NASA to Demonstrate Laser Communications from Space StationAug 28, 2023[...]ILLUMA-T is launching as a payload on SpaceX’s 29th Commercial Resupply Services mission for NASA. In the first two weeks after its launch, ILLUMA-T will be removed from the Dragon spacecraft’s trunk for installation on the station’s Japanese Experiment Module-Exposed Facility (JEM-EF), also known as “Kibo” — meaning “hope” in Japanese.[...]
NASA’s Atmospheric Waves Experiment, or AWE, is set to launch in November 2023. From its perch aboard the International Space Station 250 miles above Earth, AWE will study atmospheric gravity waves to better understand how they transport energy into Earth’s upper atmosphere and affect space weather.Gravity waves, also known as buoyancy waves, are a common phenomenon that connect the lower and upper atmospheric regions by transporting heat and momentum upwards. They’re created near Earth’s surface by atmospheric disturbances such as air flowing over mountains and severe weather like thunderstorms and tropical cyclones. These different sources produce gravity waves with very different sizes and speeds that, up until now, have been very difficult to measure comprehensively from space with one instrument.AWE’s two-year mission will, for the first time, remotely measure a broad range of sizes and speeds of gravity waves as they travel through the atmosphere, 50 miles above Earth’s surface. These measurements will provide new information about the sources of gravity waves, how they travel, and how they vary with the seasons. By better understanding the physics of gravity waves, scientists will better understand – and be better equipped to forecast – key processes affecting atmospheric weather, space weather, and climate.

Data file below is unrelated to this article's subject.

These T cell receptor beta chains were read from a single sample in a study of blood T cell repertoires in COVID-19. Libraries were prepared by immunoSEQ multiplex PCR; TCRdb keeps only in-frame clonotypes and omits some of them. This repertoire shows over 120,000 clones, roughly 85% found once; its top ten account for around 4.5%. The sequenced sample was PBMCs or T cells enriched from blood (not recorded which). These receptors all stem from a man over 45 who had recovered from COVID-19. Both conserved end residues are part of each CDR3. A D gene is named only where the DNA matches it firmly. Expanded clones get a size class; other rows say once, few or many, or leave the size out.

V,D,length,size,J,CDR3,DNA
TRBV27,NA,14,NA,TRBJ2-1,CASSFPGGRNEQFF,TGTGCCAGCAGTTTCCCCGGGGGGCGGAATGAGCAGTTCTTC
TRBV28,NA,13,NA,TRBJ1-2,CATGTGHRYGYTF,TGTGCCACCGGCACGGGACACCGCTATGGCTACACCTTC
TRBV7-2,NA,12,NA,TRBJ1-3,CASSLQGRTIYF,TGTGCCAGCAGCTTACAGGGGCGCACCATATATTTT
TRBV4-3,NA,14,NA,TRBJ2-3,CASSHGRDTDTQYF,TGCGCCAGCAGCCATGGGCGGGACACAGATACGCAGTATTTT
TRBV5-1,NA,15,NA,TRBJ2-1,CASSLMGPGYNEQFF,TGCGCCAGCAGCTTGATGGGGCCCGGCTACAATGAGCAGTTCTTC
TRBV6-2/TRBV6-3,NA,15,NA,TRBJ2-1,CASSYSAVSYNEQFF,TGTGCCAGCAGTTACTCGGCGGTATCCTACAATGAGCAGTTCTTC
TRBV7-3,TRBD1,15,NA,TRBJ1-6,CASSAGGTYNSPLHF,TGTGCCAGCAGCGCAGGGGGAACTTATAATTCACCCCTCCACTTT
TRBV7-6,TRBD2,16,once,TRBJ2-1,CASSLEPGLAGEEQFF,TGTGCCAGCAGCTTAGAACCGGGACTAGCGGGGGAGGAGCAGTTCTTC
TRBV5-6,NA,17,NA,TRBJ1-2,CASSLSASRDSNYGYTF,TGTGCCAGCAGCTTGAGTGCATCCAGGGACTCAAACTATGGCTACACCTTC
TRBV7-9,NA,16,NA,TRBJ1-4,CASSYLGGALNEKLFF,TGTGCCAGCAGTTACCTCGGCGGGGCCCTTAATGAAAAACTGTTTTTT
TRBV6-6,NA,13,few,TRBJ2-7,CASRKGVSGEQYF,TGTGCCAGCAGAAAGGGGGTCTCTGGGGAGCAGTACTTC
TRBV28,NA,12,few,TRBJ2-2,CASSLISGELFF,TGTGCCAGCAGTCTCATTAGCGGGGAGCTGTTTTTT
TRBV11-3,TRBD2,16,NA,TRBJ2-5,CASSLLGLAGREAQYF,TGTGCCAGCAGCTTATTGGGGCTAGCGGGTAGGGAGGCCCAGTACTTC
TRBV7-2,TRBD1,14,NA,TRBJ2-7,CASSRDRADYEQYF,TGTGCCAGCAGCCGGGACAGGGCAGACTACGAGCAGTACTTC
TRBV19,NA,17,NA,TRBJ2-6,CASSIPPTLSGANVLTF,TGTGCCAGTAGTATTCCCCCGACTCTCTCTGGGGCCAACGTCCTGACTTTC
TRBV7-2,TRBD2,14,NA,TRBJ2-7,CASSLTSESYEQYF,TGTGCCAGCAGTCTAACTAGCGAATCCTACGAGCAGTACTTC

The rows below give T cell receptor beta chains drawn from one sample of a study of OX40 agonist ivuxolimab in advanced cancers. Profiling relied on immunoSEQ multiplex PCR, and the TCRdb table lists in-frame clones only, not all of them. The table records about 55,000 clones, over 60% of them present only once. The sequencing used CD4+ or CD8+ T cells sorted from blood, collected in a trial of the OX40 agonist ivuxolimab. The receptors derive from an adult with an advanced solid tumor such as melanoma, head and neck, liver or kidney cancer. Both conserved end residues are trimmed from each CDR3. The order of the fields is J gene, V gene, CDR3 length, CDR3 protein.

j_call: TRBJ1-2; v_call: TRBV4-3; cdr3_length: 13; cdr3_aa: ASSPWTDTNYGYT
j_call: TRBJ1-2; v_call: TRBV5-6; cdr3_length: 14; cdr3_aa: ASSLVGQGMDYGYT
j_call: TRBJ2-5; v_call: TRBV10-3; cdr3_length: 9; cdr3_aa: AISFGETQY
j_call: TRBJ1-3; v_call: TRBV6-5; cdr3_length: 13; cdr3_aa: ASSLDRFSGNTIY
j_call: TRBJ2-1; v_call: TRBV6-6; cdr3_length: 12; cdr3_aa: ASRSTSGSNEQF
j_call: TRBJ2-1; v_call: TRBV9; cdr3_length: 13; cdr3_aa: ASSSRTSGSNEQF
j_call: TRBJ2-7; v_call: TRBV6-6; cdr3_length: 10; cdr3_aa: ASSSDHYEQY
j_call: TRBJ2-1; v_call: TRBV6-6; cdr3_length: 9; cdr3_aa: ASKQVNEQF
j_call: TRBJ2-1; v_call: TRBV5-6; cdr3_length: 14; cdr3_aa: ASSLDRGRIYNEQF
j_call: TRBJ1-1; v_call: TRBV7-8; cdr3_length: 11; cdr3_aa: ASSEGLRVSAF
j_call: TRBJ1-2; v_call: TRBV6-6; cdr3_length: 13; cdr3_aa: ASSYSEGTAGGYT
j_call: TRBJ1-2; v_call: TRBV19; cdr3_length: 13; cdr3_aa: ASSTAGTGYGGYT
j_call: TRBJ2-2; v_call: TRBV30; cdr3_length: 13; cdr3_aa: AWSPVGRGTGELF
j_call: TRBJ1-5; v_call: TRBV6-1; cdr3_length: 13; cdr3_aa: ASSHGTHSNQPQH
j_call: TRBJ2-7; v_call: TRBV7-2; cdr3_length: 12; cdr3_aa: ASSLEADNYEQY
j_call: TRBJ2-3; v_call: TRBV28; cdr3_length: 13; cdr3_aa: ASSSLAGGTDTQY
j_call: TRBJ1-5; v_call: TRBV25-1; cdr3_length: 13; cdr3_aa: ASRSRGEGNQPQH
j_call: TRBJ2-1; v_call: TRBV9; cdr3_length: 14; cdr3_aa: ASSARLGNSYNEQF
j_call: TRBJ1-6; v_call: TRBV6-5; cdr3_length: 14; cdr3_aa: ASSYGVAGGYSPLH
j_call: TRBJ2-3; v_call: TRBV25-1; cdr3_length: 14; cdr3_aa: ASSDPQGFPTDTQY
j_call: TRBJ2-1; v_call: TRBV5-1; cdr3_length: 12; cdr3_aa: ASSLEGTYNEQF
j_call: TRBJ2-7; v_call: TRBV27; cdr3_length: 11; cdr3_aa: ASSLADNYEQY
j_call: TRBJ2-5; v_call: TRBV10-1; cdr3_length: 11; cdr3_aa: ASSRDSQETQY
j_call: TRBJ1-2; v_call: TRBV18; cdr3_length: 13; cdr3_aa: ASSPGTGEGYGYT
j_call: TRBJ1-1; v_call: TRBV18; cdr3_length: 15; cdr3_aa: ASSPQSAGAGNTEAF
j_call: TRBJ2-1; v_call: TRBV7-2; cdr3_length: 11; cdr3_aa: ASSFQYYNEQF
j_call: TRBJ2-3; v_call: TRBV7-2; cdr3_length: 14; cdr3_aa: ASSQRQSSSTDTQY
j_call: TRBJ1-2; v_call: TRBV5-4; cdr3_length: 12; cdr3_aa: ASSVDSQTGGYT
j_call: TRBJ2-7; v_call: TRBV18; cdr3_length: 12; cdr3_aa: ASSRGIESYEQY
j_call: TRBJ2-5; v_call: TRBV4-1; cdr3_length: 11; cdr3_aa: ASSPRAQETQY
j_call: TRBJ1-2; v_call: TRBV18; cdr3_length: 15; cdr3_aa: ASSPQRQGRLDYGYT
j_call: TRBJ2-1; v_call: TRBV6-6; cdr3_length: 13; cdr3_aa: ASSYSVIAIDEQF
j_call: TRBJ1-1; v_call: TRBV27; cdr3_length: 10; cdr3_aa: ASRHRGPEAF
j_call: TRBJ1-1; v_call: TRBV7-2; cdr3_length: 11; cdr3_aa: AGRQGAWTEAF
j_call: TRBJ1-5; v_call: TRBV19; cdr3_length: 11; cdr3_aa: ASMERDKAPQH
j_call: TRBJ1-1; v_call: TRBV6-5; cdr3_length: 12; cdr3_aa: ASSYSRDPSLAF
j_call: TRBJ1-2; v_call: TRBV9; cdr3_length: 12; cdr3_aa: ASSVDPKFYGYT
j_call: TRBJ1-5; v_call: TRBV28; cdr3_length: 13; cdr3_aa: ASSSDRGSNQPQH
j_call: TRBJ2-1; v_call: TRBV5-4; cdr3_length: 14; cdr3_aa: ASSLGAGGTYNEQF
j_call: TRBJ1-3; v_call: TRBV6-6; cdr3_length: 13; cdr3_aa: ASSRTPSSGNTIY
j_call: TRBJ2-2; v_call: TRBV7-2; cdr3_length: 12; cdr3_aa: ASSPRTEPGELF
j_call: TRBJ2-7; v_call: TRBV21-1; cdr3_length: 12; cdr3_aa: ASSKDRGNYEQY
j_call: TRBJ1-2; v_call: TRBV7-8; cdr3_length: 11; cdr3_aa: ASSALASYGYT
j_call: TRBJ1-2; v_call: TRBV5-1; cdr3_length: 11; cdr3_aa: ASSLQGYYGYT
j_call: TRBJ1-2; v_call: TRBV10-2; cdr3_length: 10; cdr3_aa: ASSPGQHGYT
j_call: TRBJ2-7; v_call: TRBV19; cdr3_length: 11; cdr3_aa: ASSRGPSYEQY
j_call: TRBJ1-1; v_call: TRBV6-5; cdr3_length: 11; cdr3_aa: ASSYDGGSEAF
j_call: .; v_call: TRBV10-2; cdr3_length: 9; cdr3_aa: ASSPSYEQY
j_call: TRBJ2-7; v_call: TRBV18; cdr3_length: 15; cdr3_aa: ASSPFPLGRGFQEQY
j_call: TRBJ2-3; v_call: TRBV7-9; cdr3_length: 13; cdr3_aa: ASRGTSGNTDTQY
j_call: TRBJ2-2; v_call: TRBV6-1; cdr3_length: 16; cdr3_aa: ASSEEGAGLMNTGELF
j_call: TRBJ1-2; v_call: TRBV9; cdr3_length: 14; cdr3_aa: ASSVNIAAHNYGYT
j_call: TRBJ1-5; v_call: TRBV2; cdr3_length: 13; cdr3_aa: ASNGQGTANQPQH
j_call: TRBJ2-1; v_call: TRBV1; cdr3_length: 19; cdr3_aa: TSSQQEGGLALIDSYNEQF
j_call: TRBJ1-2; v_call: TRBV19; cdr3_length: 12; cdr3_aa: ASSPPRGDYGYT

The @NASA patch for the upcoming @SpaceX CRS-29 launch has been released.
I read on the Wikipedia page for Dragon v2 that SpX-29 will use spacecraft C211.2.Do we/they have a source? Or is this an extrapolation of the current three Cargo Dragon rotation? (C208/209/211)
Quote from: zubenelgenubi on 09/24/2023 01:56 amI read on the Wikipedia page for Dragon v2 that SpX-29 will use spacecraft C211.2.Do we/they have a source? Or is this an extrapolation of the current three Cargo Dragon rotation? (C208/209/211)It's in the image in the post right above yours. 👀
Media accreditation is now open for @SpaceX’s 29th commercial resupply mission for @NASA to the @Space_Station.Launch is scheduled for no earlier than Nov. 1 from Launch Complex 39A.Learn more: